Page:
I was in conversation with the excellent Emma Hopkinson-Spark.
Emma kicked it off by asking what strategy actually is, and how it’s different from roadmaps, initiatives, tactics etc. That gave me an opportunity to define strategy as diagnosis, vision and a plan, and recommend the excellent Good Strategy, Bad Strategy.
We talked about communication. The most important aspect of strategy is communication: the point of a strategy is to execute on it, so people need to understand what they need to do.
It needs to be simple enough for people to understand; communication needs to be verbal, visual and written because people absorb information in different ways, and you need to keep repeating it, far more than you might think.
There were also questions from the audience. One was “How do you break out of the delivery whirlwind to set your strategy?” and I was unequivocal on this: as CTO it is your job to set and lead on that strategy, so you have to make time. That could be blocking out time, setting meetings with people to work on it, Away Days, or whatever works for you.
When you make time for strategy, the reactive demands decrease because you have more systemic approaches. I also taked about rocks, pebbles and sand; strategy must be one of the rocks.
It can be really difficult to carve time out to begin with, but once you have, you will start to see the benefits.
Another question was: “what’s the best approach for course correction and how do you tell the difficult story to the board when it’s a drastic change?”
Talking to the board, you should operate on the principle of “no surprises”, so when you see things heading off track, have the conversation as soon as you can.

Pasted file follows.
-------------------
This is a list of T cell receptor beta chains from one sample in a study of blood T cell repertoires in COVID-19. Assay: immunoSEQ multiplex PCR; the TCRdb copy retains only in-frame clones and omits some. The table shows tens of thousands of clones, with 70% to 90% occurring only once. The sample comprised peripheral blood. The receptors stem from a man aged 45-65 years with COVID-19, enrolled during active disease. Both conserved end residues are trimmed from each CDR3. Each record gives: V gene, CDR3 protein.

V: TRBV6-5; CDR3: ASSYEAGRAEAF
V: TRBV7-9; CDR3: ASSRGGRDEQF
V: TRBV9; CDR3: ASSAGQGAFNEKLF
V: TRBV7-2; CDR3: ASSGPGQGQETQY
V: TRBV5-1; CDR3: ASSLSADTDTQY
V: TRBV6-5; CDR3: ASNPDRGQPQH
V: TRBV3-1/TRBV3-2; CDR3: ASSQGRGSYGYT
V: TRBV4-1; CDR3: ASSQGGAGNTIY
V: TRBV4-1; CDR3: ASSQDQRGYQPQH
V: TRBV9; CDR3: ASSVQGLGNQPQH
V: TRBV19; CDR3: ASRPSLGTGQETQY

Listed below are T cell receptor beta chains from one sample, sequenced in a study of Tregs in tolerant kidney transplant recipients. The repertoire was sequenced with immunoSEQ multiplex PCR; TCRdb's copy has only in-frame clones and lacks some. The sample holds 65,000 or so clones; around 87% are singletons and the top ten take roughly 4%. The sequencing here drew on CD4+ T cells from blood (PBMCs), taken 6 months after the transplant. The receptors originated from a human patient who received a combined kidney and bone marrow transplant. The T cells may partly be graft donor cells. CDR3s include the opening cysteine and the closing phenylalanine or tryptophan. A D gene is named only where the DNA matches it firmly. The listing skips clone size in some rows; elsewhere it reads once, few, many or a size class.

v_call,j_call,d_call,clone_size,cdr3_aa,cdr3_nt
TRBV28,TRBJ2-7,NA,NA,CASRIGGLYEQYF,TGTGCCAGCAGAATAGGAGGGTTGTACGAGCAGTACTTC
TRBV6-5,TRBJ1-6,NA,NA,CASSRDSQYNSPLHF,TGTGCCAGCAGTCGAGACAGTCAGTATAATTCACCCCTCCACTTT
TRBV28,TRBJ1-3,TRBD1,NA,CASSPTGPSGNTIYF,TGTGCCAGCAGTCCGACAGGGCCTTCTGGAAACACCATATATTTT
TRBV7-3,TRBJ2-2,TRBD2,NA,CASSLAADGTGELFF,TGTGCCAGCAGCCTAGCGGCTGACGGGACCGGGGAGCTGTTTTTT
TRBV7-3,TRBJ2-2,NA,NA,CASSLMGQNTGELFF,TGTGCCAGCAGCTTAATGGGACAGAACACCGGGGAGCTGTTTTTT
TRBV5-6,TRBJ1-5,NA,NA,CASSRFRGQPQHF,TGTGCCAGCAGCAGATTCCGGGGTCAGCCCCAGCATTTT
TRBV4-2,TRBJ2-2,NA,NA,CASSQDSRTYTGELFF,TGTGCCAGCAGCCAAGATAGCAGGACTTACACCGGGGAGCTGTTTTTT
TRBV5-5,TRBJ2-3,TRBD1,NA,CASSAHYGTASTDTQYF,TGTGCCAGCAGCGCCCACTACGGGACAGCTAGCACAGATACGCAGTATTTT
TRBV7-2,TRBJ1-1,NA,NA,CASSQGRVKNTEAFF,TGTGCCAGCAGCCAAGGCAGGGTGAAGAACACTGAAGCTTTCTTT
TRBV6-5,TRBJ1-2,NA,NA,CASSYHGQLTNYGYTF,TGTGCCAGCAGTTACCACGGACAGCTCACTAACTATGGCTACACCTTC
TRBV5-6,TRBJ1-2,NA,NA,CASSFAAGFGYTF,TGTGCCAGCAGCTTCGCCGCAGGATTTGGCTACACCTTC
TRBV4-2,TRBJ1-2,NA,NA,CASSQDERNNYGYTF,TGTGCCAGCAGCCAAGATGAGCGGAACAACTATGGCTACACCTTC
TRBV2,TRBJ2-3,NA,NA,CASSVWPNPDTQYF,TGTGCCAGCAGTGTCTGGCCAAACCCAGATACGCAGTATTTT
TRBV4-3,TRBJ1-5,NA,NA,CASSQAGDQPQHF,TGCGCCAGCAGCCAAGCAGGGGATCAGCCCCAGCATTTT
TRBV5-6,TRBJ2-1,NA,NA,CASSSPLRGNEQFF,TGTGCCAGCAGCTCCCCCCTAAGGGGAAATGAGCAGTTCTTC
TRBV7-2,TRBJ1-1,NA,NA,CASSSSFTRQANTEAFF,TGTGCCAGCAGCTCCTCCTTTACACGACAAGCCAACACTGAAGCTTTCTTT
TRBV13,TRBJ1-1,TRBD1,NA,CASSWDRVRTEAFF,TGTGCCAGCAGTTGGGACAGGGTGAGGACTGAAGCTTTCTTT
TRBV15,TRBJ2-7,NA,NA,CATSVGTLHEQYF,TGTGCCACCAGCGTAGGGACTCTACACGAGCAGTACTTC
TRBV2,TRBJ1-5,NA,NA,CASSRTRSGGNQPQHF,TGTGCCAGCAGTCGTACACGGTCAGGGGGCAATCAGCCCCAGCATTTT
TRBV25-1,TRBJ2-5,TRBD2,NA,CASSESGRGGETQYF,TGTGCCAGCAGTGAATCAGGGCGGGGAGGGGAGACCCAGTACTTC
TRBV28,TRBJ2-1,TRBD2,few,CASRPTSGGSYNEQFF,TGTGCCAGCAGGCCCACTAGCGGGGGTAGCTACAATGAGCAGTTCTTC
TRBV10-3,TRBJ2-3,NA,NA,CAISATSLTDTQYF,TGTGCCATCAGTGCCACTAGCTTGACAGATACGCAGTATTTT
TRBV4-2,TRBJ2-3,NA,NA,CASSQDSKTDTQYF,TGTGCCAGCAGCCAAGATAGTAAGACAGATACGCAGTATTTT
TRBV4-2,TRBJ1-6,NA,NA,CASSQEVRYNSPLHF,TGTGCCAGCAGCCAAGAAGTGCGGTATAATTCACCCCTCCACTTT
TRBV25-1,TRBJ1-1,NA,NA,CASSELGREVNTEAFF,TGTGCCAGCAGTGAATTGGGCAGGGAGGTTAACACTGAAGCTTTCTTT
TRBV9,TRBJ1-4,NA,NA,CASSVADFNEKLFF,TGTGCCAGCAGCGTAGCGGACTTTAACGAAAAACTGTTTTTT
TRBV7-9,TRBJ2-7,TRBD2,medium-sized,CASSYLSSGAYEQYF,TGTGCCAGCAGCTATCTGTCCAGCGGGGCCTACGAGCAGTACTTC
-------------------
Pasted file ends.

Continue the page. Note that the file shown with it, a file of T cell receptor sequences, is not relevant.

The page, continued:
This led into a discussion how to have that conversation. Emma asked how you change your style if you are communicating upwards, to the board; and one thing I shared was that it’s a good idea to create artefacts (diagrams, documents, progress indicators) and use the same artefacts for everyone: for the board, for your peers, and for your reports, so that everyone knows you are talking about the same thing.
Another question from the audience was “how do you directly incentivise people at all levels around a common strategy?”
This was an interesting question because I don’t think of it like that. Part of the work of strategy is inspiring people with the vision. When you are working on the plan, the more you can involve people, the more bought in they will be.
I don’t think about separately incentivising people, because I find they are motivated by working towards the vision they’ve (hopefully) bought into, with some actions they’ve helped figure out. People like to be involved in delivering something good.
Emma then asked for suggestions on how to actually get started on strategy work.
There were a lot of other great questions, like how OKRs and strategy can work together, aspiring to have an elevator pitch for your strategy, and thinking about strategy mistakes I’ve made.
You can watch the full conversation here.
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